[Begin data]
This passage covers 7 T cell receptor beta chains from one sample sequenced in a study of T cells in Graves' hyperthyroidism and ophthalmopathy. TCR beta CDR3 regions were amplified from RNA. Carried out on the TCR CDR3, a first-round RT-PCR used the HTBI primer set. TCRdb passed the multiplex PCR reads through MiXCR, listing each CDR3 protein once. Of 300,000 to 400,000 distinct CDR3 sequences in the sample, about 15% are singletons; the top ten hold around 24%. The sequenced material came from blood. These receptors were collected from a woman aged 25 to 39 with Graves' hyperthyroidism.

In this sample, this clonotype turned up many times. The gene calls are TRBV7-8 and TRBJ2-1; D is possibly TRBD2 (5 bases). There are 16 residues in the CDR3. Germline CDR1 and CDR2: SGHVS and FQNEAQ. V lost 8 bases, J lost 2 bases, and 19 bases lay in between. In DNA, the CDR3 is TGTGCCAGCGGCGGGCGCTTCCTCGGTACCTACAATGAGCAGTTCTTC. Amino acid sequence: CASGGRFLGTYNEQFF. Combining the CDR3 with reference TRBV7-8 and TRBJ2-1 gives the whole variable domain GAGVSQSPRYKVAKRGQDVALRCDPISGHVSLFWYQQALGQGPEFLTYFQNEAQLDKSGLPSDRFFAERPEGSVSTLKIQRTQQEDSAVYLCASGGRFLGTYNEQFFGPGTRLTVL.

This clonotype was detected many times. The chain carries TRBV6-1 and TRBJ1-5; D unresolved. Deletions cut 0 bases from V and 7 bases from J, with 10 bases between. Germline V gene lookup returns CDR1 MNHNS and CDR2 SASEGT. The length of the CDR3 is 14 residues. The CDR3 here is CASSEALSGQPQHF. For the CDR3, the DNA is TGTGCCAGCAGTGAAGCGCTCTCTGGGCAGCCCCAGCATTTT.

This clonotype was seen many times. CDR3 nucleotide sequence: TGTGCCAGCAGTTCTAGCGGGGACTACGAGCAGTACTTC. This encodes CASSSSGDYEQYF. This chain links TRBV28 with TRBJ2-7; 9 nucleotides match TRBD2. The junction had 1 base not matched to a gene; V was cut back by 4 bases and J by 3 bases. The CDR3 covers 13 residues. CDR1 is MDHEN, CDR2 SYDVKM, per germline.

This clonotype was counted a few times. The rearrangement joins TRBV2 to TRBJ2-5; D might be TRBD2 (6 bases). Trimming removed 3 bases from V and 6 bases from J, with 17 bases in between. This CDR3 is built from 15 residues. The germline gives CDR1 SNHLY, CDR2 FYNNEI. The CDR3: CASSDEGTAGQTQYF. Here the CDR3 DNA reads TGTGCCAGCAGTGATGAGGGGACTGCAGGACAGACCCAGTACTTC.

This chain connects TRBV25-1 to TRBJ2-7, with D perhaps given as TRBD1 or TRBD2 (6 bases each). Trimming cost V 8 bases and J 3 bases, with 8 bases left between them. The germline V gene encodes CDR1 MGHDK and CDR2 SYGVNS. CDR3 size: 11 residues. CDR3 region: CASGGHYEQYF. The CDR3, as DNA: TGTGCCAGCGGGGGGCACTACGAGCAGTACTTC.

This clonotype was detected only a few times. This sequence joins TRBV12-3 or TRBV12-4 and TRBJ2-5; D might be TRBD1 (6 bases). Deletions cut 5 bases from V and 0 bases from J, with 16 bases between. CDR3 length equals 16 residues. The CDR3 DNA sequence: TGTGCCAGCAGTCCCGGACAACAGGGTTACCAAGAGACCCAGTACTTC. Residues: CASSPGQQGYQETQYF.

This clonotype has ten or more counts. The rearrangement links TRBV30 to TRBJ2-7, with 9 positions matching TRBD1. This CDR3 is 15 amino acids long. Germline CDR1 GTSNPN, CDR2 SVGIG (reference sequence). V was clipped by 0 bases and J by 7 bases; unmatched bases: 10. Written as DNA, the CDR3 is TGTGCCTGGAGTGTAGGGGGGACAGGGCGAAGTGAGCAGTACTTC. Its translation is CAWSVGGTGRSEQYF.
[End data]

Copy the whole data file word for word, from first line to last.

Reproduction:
This passage covers 7 T cell receptor beta chains from one sample sequenced in a study of T cells in Graves' hyperthyroidism and ophthalmopathy. TCR beta CDR3 regions were amplified from RNA. Carried out on the TCR CDR3, a first-round RT-PCR used the HTBI primer set. TCRdb passed the multiplex PCR reads through MiXCR, listing each CDR3 protein once. Of 300,000 to 400,000 distinct CDR3 sequences in the sample, about 15% are singletons; the top ten hold around 24%. The sequenced material came from blood. These receptors were collected from a woman aged 25 to 39 with Graves' hyperthyroidism.

In this sample, this clonotype turned up many times. The gene calls are TRBV7-8 and TRBJ2-1; D is possibly TRBD2 (5 bases). There are 16 residues in the CDR3. Germline CDR1 and CDR2: SGHVS and FQNEAQ. V lost 8 bases, J lost 2 bases, and 19 bases lay in between. In DNA, the CDR3 is TGTGCCAGCGGCGGGCGCTTCCTCGGTACCTACAATGAGCAGTTCTTC. Amino acid sequence: CASGGRFLGTYNEQFF. Combining the CDR3 with reference TRBV7-8 and TRBJ2-1 gives the whole variable domain GAGVSQSPRYKVAKRGQDVALRCDPISGHVSLFWYQQALGQGPEFLTYFQNEAQLDKSGLPSDRFFAERPEGSVSTLKIQRTQQEDSAVYLCASGGRFLGTYNEQFFGPGTRLTVL.

This clonotype was detected many times. The chain carries TRBV6-1 and TRBJ1-5; D unresolved. Deletions cut 0 bases from V and 7 bases from J, with 10 bases between. Germline V gene lookup returns CDR1 MNHNS and CDR2 SASEGT. The length of the CDR3 is 14 residues. The CDR3 here is CASSEALSGQPQHF. For the CDR3, the DNA is TGTGCCAGCAGTGAAGCGCTCTCTGGGCAGCCCCAGCATTTT.

This clonotype was seen many times. CDR3 nucleotide sequence: TGTGCCAGCAGTTCTAGCGGGGACTACGAGCAGTACTTC. This encodes CASSSSGDYEQYF. This chain links TRBV28 with TRBJ2-7; 9 nucleotides match TRBD2. The junction had 1 base not matched to a gene; V was cut back by 4 bases and J by 3 bases. The CDR3 covers 13 residues. CDR1 is MDHEN, CDR2 SYDVKM, per germline.

This clonotype was counted a few times. The rearrangement joins TRBV2 to TRBJ2-5; D might be TRBD2 (6 bases). Trimming removed 3 bases from V and 6 bases from J, with 17 bases in between. This CDR3 is built from 15 residues. The germline gives CDR1 SNHLY, CDR2 FYNNEI. The CDR3: CASSDEGTAGQTQYF. Here the CDR3 DNA reads TGTGCCAGCAGTGATGAGGGGACTGCAGGACAGACCCAGTACTTC.

This chain connects TRBV25-1 to TRBJ2-7, with D perhaps given as TRBD1 or TRBD2 (6 bases each). Trimming cost V 8 bases and J 3 bases, with 8 bases left between them. The germline V gene encodes CDR1 MGHDK and CDR2 SYGVNS. CDR3 size: 11 residues. CDR3 region: CASGGHYEQYF. The CDR3, as DNA: TGTGCCAGCGGGGGGCACTACGAGCAGTACTTC.

This clonotype was detected only a few times. This sequence joins TRBV12-3 or TRBV12-4 and TRBJ2-5; D might be TRBD1 (6 bases). Deletions cut 5 bases from V and 0 bases from J, with 16 bases between. CDR3 length equals 16 residues. The CDR3 DNA sequence: TGTGCCAGCAGTCCCGGACAACAGGGTTACCAAGAGACCCAGTACTTC. Residues: CASSPGQQGYQETQYF.

This clonotype has ten or more counts. The rearrangement links TRBV30 to TRBJ2-7, with 9 positions matching TRBD1. This CDR3 is 15 amino acids long. Germline CDR1 GTSNPN, CDR2 SVGIG (reference sequence). V was clipped by 0 bases and J by 7 bases; unmatched bases: 10. Written as DNA, the CDR3 is TGTGCCTGGAGTGTAGGGGGGACAGGGCGAAGTGAGCAGTACTTC. Its translation is CAWSVGGTGRSEQYF.